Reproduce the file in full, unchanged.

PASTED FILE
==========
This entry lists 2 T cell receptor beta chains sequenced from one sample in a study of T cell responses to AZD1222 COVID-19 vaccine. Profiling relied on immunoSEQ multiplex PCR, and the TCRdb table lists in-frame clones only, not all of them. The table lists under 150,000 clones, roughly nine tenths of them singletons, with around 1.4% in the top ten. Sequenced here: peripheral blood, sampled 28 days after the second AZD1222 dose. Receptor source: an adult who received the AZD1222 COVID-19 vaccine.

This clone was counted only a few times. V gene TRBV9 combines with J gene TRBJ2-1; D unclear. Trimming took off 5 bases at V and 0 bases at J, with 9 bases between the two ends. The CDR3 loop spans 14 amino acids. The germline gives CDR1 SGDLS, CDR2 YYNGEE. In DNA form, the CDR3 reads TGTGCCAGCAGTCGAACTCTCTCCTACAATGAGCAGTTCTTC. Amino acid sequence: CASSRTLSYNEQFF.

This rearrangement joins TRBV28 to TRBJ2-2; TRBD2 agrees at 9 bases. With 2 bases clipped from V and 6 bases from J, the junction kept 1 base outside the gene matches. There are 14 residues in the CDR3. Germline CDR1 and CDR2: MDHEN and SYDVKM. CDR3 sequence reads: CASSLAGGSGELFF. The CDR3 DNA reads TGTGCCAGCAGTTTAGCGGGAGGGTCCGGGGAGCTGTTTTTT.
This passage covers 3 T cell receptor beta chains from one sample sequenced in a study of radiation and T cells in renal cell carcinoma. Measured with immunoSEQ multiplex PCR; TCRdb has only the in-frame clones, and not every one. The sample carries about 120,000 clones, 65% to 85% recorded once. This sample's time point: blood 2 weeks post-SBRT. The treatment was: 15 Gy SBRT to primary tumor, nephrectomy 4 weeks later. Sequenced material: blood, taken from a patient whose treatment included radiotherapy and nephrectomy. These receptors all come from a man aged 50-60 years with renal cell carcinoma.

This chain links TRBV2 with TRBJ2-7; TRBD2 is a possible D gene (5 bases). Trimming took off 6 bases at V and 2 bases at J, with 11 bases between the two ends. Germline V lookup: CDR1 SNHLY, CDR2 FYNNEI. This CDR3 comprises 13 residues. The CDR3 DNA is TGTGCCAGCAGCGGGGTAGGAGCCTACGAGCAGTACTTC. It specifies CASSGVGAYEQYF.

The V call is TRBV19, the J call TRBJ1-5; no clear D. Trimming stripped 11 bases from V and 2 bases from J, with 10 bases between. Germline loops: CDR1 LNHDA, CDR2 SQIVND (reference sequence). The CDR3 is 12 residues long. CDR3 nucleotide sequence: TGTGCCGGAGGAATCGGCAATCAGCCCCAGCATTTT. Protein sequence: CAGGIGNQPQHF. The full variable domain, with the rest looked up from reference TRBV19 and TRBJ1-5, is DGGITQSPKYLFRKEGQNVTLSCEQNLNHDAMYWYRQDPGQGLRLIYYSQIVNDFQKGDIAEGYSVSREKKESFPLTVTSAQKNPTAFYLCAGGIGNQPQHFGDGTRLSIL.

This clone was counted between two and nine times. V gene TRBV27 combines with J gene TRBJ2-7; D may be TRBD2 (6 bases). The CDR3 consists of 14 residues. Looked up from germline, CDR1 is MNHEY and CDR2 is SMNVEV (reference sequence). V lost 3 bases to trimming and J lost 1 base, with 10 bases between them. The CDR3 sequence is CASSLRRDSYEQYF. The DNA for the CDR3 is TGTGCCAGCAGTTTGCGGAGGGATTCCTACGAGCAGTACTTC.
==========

This entry lists 2 T cell receptor beta chains sequenced from one sample in a study of T cell responses to AZD1222 COVID-19 vaccine. Profiling relied on immunoSEQ multiplex PCR, and the TCRdb table lists in-frame clones only, not all of them. The table lists under 150,000 clones, roughly nine tenths of them singletons, with around 1.4% in the top ten. Sequenced here: peripheral blood, sampled 28 days after the second AZD1222 dose. Receptor source: an adult who received the AZD1222 COVID-19 vaccine.

This clone was counted only a few times. V gene TRBV9 combines with J gene TRBJ2-1; D unclear. Trimming took off 5 bases at V and 0 bases at J, with 9 bases between the two ends. The CDR3 loop spans 14 amino acids. The germline gives CDR1 SGDLS, CDR2 YYNGEE. In DNA form, the CDR3 reads TGTGCCAGCAGTCGAACTCTCTCCTACAATGAGCAGTTCTTC. Amino acid sequence: CASSRTLSYNEQFF.

This rearrangement joins TRBV28 to TRBJ2-2; TRBD2 agrees at 9 bases. With 2 bases clipped from V and 6 bases from J, the junction kept 1 base outside the gene matches. There are 14 residues in the CDR3. Germline CDR1 and CDR2: MDHEN and SYDVKM. CDR3 sequence reads: CASSLAGGSGELFF. The CDR3 DNA reads TGTGCCAGCAGTTTAGCGGGAGGGTCCGGGGAGCTGTTTTTT.
This passage covers 3 T cell receptor beta chains from one sample sequenced in a study of radiation and T cells in renal cell carcinoma. Measured with immunoSEQ multiplex PCR; TCRdb has only the in-frame clones, and not every one. The sample carries about 120,000 clones, 65% to 85% recorded once. This sample's time point: blood 2 weeks post-SBRT. The treatment was: 15 Gy SBRT to primary tumor, nephrectomy 4 weeks later. Sequenced material: blood, taken from a patient whose treatment included radiotherapy and nephrectomy. These receptors all come from a man aged 50-60 years with renal cell carcinoma.

This chain links TRBV2 with TRBJ2-7; TRBD2 is a possible D gene (5 bases). Trimming took off 6 bases at V and 2 bases at J, with 11 bases between the two ends. Germline V lookup: CDR1 SNHLY, CDR2 FYNNEI. This CDR3 comprises 13 residues. The CDR3 DNA is TGTGCCAGCAGCGGGGTAGGAGCCTACGAGCAGTACTTC. It specifies CASSGVGAYEQYF.

The V call is TRBV19, the J call TRBJ1-5; no clear D. Trimming stripped 11 bases from V and 2 bases from J, with 10 bases between. Germline loops: CDR1 LNHDA, CDR2 SQIVND (reference sequence). The CDR3 is 12 residues long. CDR3 nucleotide sequence: TGTGCCGGAGGAATCGGCAATCAGCCCCAGCATTTT. Protein sequence: CAGGIGNQPQHF. The full variable domain, with the rest looked up from reference TRBV19 and TRBJ1-5, is DGGITQSPKYLFRKEGQNVTLSCEQNLNHDAMYWYRQDPGQGLRLIYYSQIVNDFQKGDIAEGYSVSREKKESFPLTVTSAQKNPTAFYLCAGGIGNQPQHFGDGTRLSIL.

This clone was counted between two and nine times. V gene TRBV27 combines with J gene TRBJ2-7; D may be TRBD2 (6 bases). The CDR3 consists of 14 residues. Looked up from germline, CDR1 is MNHEY and CDR2 is SMNVEV (reference sequence). V lost 3 bases to trimming and J lost 1 base, with 10 bases between them. The CDR3 sequence is CASSLRRDSYEQYF. The DNA for the CDR3 is TGTGCCAGCAGTTTGCGGAGGGATTCCTACGAGCAGTACTTC.